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Titolo:
Unsteady-state gas exchange and storage in diving marine mammals: the harbor porpoise and gray seal
Autore:
Boutilier, RG; Reed, JZ; Fedak, MA;
Indirizzi:
Univ Cambridge, Dept Zool, Cambridge CB2 3EJ, England Univ Cambridge Cambridge England CB2 3EJ ool, Cambridge CB2 3EJ, England Univ St Andrews, Gatty Marine Lab, Sea Mammal Res Unit, St Andrews KY16 8LB, Fife, Scotland Univ St Andrews St Andrews Fife Scotland KY16 8LB Y16 8LB, Fife, Scotland
Titolo Testata:
AMERICAN JOURNAL OF PHYSIOLOGY-REGULATORY INTEGRATIVE AND COMPARATIVE PHYSIOLOGY
fascicolo: 2, volume: 281, anno: 2001,
pagine: R490 - R494
SICI:
0363-6119(200108)281:2<R490:UGEASI>2.0.ZU;2-8
Fonte:
ISI
Lingua:
ENG
Soggetto:
PHOCOENA-PHOCOENA; CARBONIC-ANHYDRASE; WEDDELL SEALS; BEHAVIOR; MUSCLE; BLOOD;
Keywords:
respiratory quotient; respiratory gas exchange ratio; O-2 and CO2 stores;
Tipo documento:
Article
Natura:
Periodico
Settore Disciplinare:
Life Sciences
Citazioni:
16
Recensione:
Indirizzi per estratti:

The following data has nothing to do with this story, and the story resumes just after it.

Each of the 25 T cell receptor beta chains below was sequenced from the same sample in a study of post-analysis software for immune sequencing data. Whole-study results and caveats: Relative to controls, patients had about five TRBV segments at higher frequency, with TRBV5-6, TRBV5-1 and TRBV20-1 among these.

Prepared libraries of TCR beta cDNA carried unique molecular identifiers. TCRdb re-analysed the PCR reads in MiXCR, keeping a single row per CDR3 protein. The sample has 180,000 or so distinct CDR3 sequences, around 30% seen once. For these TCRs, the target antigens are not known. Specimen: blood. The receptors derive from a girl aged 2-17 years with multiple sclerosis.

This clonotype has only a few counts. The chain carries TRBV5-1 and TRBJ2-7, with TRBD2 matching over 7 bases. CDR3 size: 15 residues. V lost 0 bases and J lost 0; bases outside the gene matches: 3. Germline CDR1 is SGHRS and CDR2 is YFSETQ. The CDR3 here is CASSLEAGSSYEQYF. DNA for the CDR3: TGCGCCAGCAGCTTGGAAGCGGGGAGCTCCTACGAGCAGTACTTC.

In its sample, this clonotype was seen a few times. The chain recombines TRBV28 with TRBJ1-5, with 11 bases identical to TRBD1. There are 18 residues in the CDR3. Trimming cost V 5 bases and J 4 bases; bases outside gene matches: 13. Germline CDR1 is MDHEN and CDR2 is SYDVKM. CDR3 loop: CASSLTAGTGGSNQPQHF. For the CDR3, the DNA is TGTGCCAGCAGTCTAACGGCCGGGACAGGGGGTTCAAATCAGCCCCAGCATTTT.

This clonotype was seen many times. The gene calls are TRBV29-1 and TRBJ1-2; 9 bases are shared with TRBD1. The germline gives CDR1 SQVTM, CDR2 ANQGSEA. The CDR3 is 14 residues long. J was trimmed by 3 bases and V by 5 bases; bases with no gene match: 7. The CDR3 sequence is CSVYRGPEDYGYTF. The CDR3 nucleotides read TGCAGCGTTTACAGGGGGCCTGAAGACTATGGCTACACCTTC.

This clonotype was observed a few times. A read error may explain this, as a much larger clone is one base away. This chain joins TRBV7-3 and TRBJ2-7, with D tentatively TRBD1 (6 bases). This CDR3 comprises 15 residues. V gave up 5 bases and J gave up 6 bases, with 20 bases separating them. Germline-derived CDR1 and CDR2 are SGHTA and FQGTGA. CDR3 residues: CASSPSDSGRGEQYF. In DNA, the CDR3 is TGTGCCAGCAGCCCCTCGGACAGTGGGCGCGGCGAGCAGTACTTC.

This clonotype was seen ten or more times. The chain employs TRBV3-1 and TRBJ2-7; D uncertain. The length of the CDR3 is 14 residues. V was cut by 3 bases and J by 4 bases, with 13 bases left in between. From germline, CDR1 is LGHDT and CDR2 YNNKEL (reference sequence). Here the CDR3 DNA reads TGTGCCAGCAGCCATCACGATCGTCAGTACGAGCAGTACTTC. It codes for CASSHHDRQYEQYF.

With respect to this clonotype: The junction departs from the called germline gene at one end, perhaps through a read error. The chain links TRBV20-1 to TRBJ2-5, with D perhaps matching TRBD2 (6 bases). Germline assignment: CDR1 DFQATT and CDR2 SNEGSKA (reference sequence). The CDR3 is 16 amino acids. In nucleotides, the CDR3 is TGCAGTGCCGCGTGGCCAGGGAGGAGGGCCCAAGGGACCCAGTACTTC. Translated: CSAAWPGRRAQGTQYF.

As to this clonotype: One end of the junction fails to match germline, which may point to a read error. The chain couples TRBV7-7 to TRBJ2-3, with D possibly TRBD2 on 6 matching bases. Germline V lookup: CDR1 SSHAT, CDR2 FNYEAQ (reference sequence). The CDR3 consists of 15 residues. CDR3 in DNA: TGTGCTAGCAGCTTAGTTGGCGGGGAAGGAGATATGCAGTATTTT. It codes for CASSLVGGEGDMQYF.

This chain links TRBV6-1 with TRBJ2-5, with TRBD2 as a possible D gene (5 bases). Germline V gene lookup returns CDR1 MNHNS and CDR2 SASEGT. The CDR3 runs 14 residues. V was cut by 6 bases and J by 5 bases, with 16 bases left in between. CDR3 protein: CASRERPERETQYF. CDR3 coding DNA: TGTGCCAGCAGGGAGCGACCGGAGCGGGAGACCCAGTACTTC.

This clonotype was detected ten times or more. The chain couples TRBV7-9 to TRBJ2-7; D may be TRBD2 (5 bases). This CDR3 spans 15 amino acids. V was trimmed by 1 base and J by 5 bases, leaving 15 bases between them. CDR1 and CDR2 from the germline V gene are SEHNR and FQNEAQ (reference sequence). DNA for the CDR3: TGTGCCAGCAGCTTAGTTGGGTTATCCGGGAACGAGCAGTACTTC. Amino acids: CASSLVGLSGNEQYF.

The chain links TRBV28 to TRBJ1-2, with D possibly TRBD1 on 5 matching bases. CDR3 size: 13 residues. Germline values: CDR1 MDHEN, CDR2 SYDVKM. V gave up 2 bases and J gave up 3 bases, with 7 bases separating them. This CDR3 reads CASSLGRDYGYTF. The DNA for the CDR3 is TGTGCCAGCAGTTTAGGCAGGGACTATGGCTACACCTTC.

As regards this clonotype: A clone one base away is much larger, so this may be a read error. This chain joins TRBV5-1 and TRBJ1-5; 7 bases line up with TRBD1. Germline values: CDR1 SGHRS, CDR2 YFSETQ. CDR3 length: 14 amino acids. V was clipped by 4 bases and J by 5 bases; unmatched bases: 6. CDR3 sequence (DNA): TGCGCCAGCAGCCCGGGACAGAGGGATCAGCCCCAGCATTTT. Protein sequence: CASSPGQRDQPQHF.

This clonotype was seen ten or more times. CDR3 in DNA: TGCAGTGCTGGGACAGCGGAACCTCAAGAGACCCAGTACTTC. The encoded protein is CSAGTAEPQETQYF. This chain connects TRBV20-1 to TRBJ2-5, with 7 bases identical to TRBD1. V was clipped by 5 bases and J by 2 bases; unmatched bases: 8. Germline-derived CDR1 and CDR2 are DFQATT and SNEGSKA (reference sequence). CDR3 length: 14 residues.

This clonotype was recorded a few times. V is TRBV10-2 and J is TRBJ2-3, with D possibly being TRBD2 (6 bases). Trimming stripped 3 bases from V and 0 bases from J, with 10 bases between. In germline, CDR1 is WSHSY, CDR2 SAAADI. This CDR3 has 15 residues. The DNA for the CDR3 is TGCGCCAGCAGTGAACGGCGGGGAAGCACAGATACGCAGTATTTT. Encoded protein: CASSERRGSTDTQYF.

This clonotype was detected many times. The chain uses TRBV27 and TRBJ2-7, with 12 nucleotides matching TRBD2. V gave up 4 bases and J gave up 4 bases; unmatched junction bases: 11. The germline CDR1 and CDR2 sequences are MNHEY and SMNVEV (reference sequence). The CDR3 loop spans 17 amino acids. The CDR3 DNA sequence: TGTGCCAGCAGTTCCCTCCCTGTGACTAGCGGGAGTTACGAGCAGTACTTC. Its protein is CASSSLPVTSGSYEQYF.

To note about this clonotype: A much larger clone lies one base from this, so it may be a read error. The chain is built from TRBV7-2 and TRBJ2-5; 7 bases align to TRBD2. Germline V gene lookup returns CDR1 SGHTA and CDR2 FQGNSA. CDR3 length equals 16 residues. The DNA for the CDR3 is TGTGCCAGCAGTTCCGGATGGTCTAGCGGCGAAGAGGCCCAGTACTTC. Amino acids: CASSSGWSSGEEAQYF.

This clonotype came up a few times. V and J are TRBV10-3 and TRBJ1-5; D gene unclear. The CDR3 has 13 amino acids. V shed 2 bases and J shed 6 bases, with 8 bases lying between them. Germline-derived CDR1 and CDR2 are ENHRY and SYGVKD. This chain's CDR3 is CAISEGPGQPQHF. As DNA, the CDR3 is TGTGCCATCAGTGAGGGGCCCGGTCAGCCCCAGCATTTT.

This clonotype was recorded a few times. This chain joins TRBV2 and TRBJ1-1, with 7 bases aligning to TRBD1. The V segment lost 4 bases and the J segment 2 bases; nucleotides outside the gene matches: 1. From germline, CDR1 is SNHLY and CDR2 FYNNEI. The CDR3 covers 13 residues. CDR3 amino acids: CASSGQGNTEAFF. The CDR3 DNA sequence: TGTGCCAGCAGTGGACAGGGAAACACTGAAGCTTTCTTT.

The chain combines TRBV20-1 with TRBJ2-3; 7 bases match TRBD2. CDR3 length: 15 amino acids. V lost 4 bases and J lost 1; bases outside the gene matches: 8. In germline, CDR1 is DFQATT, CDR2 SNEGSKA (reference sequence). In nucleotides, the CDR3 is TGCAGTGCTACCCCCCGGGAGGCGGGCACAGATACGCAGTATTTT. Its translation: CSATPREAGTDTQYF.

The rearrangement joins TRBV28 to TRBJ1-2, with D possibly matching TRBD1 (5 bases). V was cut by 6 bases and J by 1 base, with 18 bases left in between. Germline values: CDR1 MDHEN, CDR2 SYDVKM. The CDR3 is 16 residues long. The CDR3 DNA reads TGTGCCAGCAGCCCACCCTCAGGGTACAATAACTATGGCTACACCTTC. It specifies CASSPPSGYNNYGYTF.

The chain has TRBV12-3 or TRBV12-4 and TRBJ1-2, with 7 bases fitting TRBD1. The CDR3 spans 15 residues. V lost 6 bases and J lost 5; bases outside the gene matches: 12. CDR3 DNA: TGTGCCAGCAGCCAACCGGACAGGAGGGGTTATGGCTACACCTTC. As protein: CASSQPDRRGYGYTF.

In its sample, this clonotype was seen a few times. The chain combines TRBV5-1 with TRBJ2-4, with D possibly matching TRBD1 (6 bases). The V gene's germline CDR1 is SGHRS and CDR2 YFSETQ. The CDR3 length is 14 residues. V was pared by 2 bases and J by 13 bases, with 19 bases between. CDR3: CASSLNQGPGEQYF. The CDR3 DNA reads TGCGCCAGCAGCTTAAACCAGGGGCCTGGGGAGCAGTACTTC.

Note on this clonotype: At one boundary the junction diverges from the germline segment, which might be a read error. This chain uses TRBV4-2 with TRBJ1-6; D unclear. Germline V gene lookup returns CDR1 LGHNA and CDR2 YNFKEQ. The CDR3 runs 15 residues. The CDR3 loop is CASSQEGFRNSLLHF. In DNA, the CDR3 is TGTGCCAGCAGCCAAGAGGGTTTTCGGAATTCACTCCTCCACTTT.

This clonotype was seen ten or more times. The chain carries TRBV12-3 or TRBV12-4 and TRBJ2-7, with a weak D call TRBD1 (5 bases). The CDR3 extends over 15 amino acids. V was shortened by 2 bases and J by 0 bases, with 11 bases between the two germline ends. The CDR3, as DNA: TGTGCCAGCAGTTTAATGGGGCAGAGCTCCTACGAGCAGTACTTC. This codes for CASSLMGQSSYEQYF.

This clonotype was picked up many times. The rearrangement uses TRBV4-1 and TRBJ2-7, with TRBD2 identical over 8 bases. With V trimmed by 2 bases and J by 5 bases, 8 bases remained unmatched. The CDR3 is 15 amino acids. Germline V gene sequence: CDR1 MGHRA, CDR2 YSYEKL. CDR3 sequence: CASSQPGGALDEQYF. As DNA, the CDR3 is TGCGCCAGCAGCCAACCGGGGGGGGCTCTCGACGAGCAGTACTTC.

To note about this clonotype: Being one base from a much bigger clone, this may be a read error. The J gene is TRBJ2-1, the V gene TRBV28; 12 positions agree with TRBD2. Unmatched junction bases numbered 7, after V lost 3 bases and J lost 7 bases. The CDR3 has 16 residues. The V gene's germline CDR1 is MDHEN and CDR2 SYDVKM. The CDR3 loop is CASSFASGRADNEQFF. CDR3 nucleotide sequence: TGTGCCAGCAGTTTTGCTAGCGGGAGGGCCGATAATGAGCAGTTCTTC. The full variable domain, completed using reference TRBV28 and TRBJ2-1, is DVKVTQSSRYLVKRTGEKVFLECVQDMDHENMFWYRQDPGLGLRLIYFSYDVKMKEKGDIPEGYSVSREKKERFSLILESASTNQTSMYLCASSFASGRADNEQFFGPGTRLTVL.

Indirizzo: Boutilier, RG Univ Cambridge, Dept Zool, Downing St, Cambridge CB2 3EJ, England Univ Cambridge Downing St Cambridge England CB2 3EJ England
Citazione:
R.G. Boutilier et al., "Unsteady-state gas exchange and storage in diving marine mammals: the harbor porpoise and gray seal", AM J P-REG, 281(2), 2001, pp. R490-R494

Abstract

Breath-by-breath measurements of end-tidal O-2 and CO2 concentrations in harbor porpoise reveal that the respiratory gas exchange ratio (R-R; CO2 output/O-2 uptake) of the first lung ventilation in a breathing bout after a prolonged breath-hold is always well below the animal's metabolic respiratory quotient (RQ) of 0.85. Thus the longest apneic pauses are always followedby an initial breath having a very low RR (0.6-0.7), which thereafter increases with each subsequent breath to values in excess of 1.2. Although the O-2 stores of the body are fully readjusted after the first three to four breaths following a prolonged apneic pause, a further three to four ventilations are always needed, not to load more O-2 but to eliminate built-up levels of CO2. The slower readjustment of CO2 stores relates to their greater magnitude and to the fact that they must be mobilized from comparatively large and chemically complex HCO3-/CO2 stores that are built up in the blood and tissues during the breath-hold. These data, and similar measurements on gray seals (12), indicate that it is the readjustment of metabolic RQ and not O-2 stores per se that governs the amount of time an animal must spend ventilating at the surface after a dive.

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Documento generato il 11/07/20 alle ore 10:57:31